RStudio is an Interactive Development Environment (IDE for short). It takes the form of a familiar window application, and it provides a complete interface to interact with the language R. The application consists of a window with toolbars and several panes. Some panes include several tabs. There are the usual drop-down menus for common operations. See Figure 1 below.

Figure 1. RStudio IDE

The editor pane allows you to open and work with text and other files. In these files you can write instructions that can be passed on to R for execution. Writing something in the editor does not execute the instructions, it merely records them for possible future use.

The console pane is where instructions are passed on to the program. When an instruction is typed (or copied and pasted) there, R will understand that it needs to do something. The instructions must be written in a way that R understands, otherwise errors will occur.

The top-right pane includes a tab for the environment; this is where all data objects that are currently in memory are reported. The History tab in the same pane acts like a log: it keeps track of all instructions that have been executed in the console. Depending on your project, you may see other tabs there.

The last pane in the bottom-right includes a few other useful tabs. The File tab allows you to navigate directories in your computer, change the working directory, see what files are where, and so on. The Plot tab is where plots are rendered, when instructions require R to do so. The Packages tab allows you to manage packages, which as mentioned above, are pieces of code that can augment the functionality of R. The Help tab is where you can consult the documentation for functions/packages/see examples, and so on. The Viewer tab is for displaying web content locally. Many R functions create html output and it is in this pane where this kind of content can be previewed.

Quick Start Guide

Once you have installed R and RStudio you are ready to install the course package {isdas}. The package is available from GitHub, and to install it you need to run the following code in your R console:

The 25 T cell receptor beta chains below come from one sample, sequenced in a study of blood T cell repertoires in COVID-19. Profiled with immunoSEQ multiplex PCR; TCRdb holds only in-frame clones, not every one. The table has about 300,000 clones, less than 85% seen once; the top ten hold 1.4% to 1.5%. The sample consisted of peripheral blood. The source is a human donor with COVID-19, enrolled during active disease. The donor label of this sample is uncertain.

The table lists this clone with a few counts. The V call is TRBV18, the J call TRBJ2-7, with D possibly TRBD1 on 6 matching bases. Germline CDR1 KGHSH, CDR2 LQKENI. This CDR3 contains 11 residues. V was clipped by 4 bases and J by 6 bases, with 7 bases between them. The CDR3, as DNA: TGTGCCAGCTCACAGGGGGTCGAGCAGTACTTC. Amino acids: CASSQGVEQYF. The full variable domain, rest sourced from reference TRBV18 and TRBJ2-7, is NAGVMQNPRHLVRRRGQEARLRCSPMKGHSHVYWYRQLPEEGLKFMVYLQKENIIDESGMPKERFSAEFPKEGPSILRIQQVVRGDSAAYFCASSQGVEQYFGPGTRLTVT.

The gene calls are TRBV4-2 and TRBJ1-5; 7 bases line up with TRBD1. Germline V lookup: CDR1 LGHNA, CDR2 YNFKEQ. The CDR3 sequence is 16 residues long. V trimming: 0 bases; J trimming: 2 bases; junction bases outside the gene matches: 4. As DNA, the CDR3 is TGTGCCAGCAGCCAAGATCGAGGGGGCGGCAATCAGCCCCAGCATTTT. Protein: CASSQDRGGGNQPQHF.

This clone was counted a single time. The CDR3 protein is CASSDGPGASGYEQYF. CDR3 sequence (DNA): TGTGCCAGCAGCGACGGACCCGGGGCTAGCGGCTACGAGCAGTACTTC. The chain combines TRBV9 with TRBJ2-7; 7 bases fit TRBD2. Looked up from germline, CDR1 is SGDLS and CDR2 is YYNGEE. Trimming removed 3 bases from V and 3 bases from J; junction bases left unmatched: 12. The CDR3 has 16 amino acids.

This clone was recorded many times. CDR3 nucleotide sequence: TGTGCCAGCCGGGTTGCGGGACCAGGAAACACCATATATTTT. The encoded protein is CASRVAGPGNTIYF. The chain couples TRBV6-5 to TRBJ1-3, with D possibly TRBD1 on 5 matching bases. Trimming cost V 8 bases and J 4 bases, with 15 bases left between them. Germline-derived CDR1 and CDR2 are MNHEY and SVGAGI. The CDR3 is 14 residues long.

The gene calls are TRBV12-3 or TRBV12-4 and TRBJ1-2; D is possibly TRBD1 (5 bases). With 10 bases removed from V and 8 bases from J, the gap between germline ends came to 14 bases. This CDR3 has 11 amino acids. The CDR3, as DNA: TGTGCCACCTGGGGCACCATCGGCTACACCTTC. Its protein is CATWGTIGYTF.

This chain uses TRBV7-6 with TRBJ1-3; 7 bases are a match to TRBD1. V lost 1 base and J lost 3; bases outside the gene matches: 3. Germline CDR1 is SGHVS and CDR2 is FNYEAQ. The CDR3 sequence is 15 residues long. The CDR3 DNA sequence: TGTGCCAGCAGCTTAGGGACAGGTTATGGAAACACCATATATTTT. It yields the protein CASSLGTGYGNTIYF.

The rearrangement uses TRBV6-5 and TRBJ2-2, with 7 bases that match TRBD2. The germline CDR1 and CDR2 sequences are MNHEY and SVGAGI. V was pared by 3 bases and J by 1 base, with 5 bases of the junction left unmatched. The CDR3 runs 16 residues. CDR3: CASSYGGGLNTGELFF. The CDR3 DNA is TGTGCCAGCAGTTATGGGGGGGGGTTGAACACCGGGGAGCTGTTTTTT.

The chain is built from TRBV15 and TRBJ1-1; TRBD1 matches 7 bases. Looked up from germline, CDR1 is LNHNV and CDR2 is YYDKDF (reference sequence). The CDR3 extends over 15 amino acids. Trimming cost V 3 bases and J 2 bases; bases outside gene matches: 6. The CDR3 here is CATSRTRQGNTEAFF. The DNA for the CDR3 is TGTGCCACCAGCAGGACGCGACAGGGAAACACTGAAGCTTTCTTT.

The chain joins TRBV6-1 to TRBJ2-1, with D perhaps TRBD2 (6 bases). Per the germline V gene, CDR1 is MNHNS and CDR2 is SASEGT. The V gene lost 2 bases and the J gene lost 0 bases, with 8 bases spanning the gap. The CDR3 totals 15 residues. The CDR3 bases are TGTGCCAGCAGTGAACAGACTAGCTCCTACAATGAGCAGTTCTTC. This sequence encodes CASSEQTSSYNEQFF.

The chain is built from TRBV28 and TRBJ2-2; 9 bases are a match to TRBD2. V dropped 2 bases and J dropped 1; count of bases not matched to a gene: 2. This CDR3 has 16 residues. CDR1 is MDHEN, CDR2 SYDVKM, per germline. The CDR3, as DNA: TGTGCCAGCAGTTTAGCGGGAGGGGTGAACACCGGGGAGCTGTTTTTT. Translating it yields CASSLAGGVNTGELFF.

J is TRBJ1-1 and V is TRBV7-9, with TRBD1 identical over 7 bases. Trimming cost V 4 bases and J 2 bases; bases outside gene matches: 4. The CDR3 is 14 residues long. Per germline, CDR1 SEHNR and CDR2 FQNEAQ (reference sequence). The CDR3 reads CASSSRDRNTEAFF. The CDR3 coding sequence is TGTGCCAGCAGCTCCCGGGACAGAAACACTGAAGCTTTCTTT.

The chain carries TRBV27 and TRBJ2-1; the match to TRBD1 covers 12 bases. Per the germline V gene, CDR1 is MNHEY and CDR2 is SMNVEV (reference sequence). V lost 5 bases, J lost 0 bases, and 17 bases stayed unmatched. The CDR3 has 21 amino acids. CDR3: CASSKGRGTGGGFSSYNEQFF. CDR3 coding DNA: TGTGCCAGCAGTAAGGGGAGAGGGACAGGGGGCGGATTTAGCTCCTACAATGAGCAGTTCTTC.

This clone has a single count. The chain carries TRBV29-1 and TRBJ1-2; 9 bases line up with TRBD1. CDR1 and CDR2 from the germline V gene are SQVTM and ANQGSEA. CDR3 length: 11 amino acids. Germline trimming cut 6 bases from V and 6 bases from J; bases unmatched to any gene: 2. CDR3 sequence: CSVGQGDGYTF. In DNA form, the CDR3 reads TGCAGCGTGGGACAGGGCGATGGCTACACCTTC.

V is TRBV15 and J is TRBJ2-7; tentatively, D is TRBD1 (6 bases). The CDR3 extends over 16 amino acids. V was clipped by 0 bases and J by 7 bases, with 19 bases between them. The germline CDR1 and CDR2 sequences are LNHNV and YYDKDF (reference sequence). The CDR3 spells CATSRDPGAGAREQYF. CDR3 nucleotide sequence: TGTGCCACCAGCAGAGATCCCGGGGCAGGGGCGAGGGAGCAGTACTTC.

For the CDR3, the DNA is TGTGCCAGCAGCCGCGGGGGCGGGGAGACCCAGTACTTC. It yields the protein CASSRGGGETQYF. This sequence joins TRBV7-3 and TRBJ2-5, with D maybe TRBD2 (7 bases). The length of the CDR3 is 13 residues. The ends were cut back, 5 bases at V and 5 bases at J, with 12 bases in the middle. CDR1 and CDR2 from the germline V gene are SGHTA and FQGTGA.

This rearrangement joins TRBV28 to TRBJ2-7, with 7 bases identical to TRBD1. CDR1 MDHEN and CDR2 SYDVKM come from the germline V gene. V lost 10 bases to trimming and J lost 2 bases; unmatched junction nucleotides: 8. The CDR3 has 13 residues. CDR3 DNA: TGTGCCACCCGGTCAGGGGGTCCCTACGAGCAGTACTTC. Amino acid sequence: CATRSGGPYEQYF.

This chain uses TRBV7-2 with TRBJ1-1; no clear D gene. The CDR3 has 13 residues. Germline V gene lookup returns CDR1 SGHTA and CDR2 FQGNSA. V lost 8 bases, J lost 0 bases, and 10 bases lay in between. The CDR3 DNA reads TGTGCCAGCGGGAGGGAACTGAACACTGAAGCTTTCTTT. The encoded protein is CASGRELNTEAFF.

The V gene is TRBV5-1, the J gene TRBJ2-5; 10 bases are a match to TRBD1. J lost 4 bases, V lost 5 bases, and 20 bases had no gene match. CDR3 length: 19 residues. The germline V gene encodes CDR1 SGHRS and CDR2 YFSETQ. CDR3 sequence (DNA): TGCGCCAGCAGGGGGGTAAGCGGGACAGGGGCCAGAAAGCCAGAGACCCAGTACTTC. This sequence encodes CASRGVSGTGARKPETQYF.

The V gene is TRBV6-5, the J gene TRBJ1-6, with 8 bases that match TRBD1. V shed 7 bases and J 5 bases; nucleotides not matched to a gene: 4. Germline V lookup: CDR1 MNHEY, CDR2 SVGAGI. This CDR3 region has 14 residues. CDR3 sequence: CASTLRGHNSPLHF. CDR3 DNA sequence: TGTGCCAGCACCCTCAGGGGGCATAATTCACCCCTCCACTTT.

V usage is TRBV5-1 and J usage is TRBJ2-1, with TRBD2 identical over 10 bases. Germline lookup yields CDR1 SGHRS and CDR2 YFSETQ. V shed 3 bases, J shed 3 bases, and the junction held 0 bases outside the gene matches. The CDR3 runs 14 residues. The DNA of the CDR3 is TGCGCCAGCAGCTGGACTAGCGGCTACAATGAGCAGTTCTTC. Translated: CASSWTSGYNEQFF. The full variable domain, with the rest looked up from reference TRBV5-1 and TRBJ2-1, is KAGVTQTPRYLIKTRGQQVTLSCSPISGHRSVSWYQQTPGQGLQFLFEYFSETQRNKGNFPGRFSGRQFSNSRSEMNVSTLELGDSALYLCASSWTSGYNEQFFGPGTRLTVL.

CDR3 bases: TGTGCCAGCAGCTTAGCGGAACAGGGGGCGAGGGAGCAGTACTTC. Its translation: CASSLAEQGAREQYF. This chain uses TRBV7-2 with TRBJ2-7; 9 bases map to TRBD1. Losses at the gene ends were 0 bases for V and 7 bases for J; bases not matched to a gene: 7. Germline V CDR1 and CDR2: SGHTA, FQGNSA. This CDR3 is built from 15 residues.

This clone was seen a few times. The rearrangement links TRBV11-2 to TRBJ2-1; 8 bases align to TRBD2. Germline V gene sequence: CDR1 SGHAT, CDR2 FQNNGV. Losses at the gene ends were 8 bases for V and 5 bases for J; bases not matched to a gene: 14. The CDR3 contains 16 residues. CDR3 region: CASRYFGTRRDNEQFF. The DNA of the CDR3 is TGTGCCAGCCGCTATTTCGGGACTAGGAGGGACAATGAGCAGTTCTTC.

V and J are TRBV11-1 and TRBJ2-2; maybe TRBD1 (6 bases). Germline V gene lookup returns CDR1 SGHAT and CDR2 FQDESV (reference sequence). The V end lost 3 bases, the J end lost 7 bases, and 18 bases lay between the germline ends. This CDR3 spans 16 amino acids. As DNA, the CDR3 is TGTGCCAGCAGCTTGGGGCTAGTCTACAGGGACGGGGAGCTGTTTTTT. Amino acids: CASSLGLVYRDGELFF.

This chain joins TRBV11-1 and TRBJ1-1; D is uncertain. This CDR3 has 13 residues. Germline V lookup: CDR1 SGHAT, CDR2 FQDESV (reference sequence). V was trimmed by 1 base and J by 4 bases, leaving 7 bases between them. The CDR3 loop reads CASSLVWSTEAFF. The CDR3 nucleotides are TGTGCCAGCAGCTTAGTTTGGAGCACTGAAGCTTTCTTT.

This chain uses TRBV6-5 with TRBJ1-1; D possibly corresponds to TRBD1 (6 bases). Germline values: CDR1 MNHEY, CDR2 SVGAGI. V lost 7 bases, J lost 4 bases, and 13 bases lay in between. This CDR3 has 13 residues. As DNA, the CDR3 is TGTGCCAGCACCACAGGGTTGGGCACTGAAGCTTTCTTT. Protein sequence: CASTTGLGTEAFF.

This will download the package to your personal library of packages and install it to make the package available for use locally. Behind the scenes, {isdas} uses LaTeX to convert documents to PDF. For this you need to have install LaTeX in your system. The simplest approach on any platform is with R package tinytex, as follows:


After restarting R Studio, confirm that you have LaTeX with the following command:


After installing the course package, this is the recommended workflow for using it in this course.

Create a project for all your work in this course.

Follow the steps below to create a new project. A project is the best way to keep your work in this course nicely organized.

You can create a new project using the buttons in the toolbar. Figure 2 shows one way of doing this: Figure 2. Create new project - option 1

Figure 3 shows an alternative way of doing the same, using the button for managing projects in the R Studio interface: Figure 3. Create new project - option 2

You then need to select a new directory to store your new project. Give the new directory a name, and save it in a place that you can easily find (for instance, the folder where you keep your academic work). Figure 4 illustrates the steps to do this: Figure 4. Choose to store the project in a new directory

After you click ‘Create Project’, you will have an R session with your new project. A project is a great way to keep all your files nicely organized.

Working with book chapters

You need to restart R Studio once after installing the package before you can access the templates with the book chapters and activities.